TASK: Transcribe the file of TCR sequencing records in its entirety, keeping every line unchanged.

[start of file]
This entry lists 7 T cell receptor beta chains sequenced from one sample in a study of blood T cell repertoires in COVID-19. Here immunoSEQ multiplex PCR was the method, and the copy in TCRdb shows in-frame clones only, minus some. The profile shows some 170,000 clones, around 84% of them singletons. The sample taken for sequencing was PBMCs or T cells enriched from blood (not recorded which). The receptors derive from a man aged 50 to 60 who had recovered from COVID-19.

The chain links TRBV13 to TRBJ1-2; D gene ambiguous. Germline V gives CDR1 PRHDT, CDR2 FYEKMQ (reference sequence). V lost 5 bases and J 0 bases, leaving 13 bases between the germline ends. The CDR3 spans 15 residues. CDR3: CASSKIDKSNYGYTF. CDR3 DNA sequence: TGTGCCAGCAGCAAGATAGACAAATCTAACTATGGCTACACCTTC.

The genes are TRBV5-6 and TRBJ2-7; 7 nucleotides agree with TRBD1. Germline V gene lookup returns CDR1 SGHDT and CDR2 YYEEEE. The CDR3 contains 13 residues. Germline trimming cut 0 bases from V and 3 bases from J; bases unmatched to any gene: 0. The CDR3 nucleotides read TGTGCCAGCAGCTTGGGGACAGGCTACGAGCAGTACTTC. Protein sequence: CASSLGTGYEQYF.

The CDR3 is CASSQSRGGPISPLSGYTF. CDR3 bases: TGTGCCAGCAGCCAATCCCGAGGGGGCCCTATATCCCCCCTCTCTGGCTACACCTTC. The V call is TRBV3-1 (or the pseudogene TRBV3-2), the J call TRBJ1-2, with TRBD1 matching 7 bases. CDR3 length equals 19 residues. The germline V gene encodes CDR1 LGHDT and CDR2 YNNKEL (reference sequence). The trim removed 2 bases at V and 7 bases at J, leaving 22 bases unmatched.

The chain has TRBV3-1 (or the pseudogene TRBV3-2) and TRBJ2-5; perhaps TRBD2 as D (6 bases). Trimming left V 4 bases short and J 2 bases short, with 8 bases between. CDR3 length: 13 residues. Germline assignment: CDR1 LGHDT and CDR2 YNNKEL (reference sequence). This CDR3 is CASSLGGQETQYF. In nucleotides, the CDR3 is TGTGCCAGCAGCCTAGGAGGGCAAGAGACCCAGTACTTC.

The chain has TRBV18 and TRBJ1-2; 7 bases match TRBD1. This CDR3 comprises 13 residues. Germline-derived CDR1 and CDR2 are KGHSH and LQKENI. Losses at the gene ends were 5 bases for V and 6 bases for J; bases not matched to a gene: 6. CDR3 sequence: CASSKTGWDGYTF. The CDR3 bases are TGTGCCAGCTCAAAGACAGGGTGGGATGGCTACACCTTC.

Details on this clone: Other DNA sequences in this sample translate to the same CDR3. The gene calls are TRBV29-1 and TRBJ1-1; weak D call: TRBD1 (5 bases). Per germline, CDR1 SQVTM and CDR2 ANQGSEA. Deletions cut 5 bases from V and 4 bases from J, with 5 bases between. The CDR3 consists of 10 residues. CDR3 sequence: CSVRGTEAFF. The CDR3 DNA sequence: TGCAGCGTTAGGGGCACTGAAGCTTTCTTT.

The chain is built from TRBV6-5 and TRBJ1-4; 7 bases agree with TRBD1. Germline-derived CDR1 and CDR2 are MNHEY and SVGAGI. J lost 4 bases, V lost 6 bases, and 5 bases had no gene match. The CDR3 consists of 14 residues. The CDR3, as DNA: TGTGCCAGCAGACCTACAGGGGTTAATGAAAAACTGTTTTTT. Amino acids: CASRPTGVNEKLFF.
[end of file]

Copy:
This entry lists 7 T cell receptor beta chains sequenced from one sample in a study of blood T cell repertoires in COVID-19. Here immunoSEQ multiplex PCR was the method, and the copy in TCRdb shows in-frame clones only, minus some. The profile shows some 170,000 clones, around 84% of them singletons. The sample taken for sequencing was PBMCs or T cells enriched from blood (not recorded which). The receptors derive from a man aged 50 to 60 who had recovered from COVID-19.

The chain links TRBV13 to TRBJ1-2; D gene ambiguous. Germline V gives CDR1 PRHDT, CDR2 FYEKMQ (reference sequence). V lost 5 bases and J 0 bases, leaving 13 bases between the germline ends. The CDR3 spans 15 residues. CDR3: CASSKIDKSNYGYTF. CDR3 DNA sequence: TGTGCCAGCAGCAAGATAGACAAATCTAACTATGGCTACACCTTC.

The genes are TRBV5-6 and TRBJ2-7; 7 nucleotides agree with TRBD1. Germline V gene lookup returns CDR1 SGHDT and CDR2 YYEEEE. The CDR3 contains 13 residues. Germline trimming cut 0 bases from V and 3 bases from J; bases unmatched to any gene: 0. The CDR3 nucleotides read TGTGCCAGCAGCTTGGGGACAGGCTACGAGCAGTACTTC. Protein sequence: CASSLGTGYEQYF.

The CDR3 is CASSQSRGGPISPLSGYTF. CDR3 bases: TGTGCCAGCAGCCAATCCCGAGGGGGCCCTATATCCCCCCTCTCTGGCTACACCTTC. The V call is TRBV3-1 (or the pseudogene TRBV3-2), the J call TRBJ1-2, with TRBD1 matching 7 bases. CDR3 length equals 19 residues. The germline V gene encodes CDR1 LGHDT and CDR2 YNNKEL (reference sequence). The trim removed 2 bases at V and 7 bases at J, leaving 22 bases unmatched.

The chain has TRBV3-1 (or the pseudogene TRBV3-2) and TRBJ2-5; perhaps TRBD2 as D (6 bases). Trimming left V 4 bases short and J 2 bases short, with 8 bases between. CDR3 length: 13 residues. Germline assignment: CDR1 LGHDT and CDR2 YNNKEL (reference sequence). This CDR3 is CASSLGGQETQYF. In nucleotides, the CDR3 is TGTGCCAGCAGCCTAGGAGGGCAAGAGACCCAGTACTTC.

The chain has TRBV18 and TRBJ1-2; 7 bases match TRBD1. This CDR3 comprises 13 residues. Germline-derived CDR1 and CDR2 are KGHSH and LQKENI. Losses at the gene ends were 5 bases for V and 6 bases for J; bases not matched to a gene: 6. CDR3 sequence: CASSKTGWDGYTF. The CDR3 bases are TGTGCCAGCTCAAAGACAGGGTGGGATGGCTACACCTTC.

Details on this clone: Other DNA sequences in this sample translate to the same CDR3. The gene calls are TRBV29-1 and TRBJ1-1; weak D call: TRBD1 (5 bases). Per germline, CDR1 SQVTM and CDR2 ANQGSEA. Deletions cut 5 bases from V and 4 bases from J, with 5 bases between. The CDR3 consists of 10 residues. CDR3 sequence: CSVRGTEAFF. The CDR3 DNA sequence: TGCAGCGTTAGGGGCACTGAAGCTTTCTTT.

The chain is built from TRBV6-5 and TRBJ1-4; 7 bases agree with TRBD1. Germline-derived CDR1 and CDR2 are MNHEY and SVGAGI. J lost 4 bases, V lost 6 bases, and 5 bases had no gene match. The CDR3 consists of 14 residues. The CDR3, as DNA: TGTGCCAGCAGACCTACAGGGGTTAATGAAAAACTGTTTTTT. Amino acids: CASRPTGVNEKLFF.